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Almost a third of Aussies dipped into their savings last year, with a recent survey showing groceries, fuel and rent among the biggest money concerns going into the new year.
But financial experts say turning to the share economy could help the savvy tackle the rising cost of living and make an extra few thousand along the way.
It comes as financial comparison site Canstar’s latest Consumer Pulse Report in November found the biggest concern for Aussies in 2022 is food, fuel and rent.
Just over half reported their average grocery spend per week had risen over the past year, while at the same time, bank balances took a hit.
Almost a third - 29 per cent - dipped into their savings during the pandemic and 14 per cent took on more debt.
Worryingly, personal savings fell. The median amount Australians have in savings and investments outside of assets or superannuation is $5,000, falling from $15,000 in 2020, the survey found.
To cut costs and earn some cash, a growing number of people have turned to the share economy to score cash from things they don’t use often, whether it’s clothes, parking spots, cars or even swimming pools.
Mum of two Elizabeth Benson reports making between $900 to $1500 a week renting out designer dresses from her wardrobe on luxury peer-to-peer dress sharing website The Volte.
Meanwhile Belinda Robinson, who lives in Sydney’s Northern Beaches, says she makes $13,000 a month renting out her house on Airbnb and her garage on online storage marketplace Spacer to neighbours, who use it to store their personal items.
She also rents her spare car spot to a commuter through Parkhound, an online site to lease and rent parking spaces from residents and businesses around Australia.
Financial adviser Robert Inukihaangana from 1st Financial Solutions says it’s important to start off the year with a budget, looking for ways to make savings and extra earnings along the way.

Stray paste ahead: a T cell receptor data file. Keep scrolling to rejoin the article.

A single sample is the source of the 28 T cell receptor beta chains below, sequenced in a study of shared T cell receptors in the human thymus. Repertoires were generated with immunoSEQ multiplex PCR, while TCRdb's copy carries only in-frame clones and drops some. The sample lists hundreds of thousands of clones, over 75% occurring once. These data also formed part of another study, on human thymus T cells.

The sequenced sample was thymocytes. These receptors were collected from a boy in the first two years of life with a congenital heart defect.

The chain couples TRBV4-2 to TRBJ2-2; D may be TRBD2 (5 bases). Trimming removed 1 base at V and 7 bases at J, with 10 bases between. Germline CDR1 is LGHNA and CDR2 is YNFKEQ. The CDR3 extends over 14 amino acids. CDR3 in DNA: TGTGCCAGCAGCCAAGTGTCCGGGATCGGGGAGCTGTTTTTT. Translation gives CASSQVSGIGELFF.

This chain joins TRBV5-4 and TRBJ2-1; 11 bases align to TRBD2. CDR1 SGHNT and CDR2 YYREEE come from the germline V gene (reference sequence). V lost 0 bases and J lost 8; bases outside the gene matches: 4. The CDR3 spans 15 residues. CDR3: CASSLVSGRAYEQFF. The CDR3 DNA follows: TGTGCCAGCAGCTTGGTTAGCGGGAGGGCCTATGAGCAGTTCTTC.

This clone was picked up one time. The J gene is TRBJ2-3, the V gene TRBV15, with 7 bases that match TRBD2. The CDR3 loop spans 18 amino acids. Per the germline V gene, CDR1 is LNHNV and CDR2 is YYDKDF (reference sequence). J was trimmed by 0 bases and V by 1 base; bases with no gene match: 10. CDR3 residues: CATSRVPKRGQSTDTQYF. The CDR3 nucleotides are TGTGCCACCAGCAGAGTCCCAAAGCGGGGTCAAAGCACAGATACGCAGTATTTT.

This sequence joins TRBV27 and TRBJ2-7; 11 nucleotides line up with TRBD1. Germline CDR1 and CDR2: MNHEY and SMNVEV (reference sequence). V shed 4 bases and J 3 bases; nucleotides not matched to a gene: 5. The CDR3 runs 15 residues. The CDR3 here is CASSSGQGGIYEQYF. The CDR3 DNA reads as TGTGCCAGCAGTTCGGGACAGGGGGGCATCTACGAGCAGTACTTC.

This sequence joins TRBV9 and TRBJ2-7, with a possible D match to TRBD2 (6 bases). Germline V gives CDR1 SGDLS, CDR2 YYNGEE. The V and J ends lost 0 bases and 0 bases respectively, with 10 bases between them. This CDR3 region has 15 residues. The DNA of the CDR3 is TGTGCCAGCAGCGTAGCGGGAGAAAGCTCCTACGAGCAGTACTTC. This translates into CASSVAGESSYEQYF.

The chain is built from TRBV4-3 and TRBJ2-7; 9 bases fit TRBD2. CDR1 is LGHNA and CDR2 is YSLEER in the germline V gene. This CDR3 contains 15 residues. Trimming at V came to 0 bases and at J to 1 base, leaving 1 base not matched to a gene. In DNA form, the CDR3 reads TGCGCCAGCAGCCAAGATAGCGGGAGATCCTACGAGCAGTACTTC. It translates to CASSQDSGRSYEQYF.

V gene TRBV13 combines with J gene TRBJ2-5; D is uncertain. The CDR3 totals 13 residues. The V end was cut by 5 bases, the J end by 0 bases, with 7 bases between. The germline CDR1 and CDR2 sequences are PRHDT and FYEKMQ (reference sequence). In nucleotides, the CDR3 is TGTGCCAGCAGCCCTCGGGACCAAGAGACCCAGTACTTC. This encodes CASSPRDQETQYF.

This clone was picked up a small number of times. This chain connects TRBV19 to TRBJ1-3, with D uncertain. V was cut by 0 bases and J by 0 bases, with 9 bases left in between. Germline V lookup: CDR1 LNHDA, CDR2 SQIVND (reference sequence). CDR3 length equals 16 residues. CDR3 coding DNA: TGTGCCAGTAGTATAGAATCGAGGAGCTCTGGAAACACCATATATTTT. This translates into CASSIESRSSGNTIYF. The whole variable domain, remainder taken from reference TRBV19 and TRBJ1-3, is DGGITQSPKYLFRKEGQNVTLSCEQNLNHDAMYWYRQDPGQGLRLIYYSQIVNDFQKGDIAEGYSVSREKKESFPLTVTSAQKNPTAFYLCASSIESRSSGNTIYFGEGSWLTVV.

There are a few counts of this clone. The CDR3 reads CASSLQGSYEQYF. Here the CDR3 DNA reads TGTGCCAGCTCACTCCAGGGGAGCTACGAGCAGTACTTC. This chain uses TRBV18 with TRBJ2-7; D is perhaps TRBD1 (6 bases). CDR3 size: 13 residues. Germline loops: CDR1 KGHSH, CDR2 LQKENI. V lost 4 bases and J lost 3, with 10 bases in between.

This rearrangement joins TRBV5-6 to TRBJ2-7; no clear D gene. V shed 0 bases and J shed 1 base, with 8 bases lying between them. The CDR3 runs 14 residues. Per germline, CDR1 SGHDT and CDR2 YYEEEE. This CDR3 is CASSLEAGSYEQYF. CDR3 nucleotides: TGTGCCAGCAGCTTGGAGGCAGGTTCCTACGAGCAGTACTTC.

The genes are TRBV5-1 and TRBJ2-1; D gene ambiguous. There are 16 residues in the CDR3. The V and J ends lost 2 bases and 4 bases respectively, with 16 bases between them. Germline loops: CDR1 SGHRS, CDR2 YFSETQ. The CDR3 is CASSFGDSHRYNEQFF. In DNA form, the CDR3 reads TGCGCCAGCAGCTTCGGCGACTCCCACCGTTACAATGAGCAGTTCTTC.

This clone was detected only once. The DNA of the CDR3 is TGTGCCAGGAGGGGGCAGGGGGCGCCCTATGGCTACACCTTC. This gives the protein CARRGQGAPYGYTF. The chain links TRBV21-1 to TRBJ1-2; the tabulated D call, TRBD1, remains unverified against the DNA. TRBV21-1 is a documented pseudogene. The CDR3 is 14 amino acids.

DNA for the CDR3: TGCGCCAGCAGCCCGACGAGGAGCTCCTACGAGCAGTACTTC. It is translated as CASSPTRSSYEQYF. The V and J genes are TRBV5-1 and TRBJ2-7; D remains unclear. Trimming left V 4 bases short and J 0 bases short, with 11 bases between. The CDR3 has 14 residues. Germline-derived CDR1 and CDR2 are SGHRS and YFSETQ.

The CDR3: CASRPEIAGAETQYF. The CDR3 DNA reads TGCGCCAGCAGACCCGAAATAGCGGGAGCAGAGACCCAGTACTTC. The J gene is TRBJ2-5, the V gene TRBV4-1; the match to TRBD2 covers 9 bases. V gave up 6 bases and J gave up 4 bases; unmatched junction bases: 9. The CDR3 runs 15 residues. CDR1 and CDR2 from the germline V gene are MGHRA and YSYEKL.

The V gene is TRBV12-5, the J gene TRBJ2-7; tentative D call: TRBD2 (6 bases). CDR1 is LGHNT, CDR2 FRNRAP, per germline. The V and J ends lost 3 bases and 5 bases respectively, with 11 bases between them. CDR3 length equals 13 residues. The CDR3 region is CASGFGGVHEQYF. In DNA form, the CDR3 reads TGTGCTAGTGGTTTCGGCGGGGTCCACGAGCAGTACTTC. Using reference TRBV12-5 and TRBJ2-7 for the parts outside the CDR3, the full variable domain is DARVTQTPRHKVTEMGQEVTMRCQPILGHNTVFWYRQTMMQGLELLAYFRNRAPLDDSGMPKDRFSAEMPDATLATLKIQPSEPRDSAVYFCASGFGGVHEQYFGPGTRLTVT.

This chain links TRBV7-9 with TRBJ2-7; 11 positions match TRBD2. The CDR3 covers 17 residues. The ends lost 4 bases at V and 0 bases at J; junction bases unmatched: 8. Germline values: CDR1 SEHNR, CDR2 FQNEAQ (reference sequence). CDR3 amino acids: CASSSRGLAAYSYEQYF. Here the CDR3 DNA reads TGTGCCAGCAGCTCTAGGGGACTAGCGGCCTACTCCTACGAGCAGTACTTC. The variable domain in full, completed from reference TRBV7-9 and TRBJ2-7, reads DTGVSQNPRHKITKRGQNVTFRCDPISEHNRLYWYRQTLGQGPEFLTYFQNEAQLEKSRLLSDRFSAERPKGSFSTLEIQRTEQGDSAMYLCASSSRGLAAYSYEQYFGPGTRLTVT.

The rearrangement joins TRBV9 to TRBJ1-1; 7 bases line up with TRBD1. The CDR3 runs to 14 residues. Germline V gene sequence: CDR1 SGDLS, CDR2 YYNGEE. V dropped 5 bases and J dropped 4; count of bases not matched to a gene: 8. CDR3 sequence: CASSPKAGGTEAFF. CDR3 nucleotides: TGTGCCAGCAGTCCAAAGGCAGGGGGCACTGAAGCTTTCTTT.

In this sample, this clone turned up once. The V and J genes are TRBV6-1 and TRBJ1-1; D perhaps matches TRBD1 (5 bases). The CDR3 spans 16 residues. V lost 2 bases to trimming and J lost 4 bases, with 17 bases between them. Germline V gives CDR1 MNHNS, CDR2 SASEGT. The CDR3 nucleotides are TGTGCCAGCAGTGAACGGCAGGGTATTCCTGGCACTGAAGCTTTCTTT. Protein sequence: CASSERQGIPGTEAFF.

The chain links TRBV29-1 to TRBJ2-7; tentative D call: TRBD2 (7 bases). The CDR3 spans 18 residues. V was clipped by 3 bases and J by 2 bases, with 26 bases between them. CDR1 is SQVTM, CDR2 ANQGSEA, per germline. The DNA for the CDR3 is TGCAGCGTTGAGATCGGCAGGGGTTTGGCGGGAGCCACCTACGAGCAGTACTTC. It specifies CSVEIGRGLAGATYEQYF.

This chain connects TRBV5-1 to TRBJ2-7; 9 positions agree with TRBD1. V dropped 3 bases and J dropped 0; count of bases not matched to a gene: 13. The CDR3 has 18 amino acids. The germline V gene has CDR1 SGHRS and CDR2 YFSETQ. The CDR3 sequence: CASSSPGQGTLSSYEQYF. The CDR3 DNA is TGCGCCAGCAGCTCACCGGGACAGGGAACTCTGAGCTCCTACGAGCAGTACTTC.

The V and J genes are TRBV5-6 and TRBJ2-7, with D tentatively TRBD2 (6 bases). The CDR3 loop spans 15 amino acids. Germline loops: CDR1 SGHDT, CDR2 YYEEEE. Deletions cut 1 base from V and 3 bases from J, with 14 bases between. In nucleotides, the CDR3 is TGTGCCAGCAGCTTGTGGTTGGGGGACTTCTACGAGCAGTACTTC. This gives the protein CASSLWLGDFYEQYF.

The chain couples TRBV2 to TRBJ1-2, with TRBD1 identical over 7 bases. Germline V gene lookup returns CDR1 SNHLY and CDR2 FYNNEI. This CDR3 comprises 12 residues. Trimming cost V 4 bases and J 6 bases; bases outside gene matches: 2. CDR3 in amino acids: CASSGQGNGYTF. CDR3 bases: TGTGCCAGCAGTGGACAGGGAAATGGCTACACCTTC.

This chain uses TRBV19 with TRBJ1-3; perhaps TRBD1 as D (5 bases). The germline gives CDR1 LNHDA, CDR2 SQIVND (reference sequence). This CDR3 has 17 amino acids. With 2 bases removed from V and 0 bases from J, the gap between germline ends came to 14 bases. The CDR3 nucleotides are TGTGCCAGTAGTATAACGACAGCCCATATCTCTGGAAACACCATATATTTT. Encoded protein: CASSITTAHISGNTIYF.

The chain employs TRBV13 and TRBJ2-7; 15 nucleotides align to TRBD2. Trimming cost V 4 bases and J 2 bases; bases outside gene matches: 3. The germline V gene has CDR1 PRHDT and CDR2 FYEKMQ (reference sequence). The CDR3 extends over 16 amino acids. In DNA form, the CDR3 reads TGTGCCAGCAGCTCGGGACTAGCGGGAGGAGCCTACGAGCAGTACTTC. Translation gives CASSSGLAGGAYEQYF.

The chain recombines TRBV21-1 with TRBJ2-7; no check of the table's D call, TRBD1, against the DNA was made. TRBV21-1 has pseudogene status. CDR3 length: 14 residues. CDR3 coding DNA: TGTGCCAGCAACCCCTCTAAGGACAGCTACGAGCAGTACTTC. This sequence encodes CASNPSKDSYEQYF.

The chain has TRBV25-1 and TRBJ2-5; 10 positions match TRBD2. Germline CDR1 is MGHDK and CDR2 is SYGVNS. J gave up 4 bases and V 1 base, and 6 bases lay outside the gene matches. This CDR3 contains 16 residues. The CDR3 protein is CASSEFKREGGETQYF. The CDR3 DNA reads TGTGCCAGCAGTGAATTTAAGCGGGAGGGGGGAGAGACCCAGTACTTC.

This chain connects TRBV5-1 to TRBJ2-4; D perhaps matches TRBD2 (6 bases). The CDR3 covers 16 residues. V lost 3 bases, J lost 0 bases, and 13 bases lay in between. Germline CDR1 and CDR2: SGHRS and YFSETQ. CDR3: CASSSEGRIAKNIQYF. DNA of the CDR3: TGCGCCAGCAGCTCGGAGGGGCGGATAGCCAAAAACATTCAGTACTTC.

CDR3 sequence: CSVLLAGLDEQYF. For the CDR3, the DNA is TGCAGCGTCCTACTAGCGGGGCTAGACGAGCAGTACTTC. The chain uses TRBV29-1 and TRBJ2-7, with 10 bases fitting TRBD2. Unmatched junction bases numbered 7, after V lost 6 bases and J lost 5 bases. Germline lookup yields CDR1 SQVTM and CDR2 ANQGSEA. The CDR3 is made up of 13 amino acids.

“The sharing economy is a great way to utilise what you already have,” he says.
“There are so many platforms out there now where you can rent out your house, car, clothes and storage areas that it makes sense to have your assets working for you.”
TIPS ON HOW TO ADD $5K TO YOUR MONTHLY WAGE
* Rent out your wardrobe: Renting your fancy threads out by the day could reap some serious coin. Designer dresses on dress sharing platforms such as The Volte can fetch average monthly earnings up to $3000.
* Rent out your garage: Workers are returning to the office but keen to avoid public transport due to the pandemic, meaning city car spots are in demand. Average monthly earnings on platforms such as Parkhound could top $300.
* Rent your wheels: If you’re like the average car owner, you car probably sits idle most of the time. Yet the average cost of owning and running a small car is around $8,000, by the time you factor in insurance, registration, depreciation and running costs. The average car listed on Car Next Door earns enough to cover the cost of annual registration and insurance, plus around $4,000 a year after expenses. Average monthly earnings: $300
* Rent out your shed or storage space: Too many things and not enough space to store them? Spacer connects people seeking storage with those who need it. Average monthly earnings can be up to $400
* Rent out your pool: If you’re lucky enough to have one, did you know you can rent it out by the hour or day? Swimply, known as the Airbnb for swimming pools, let’s you do it. The regular Swimply pool owner is said to earn between $5,000 to $10,000 per month. Average monthly earnings: $2500SOURCE: https://www.news.com.au/finance/money/budgeting/tips-on-how-to-make-5k-by-the-end-of-january/news-story/73ab419ddd7d99d26292a92efd5d3c7e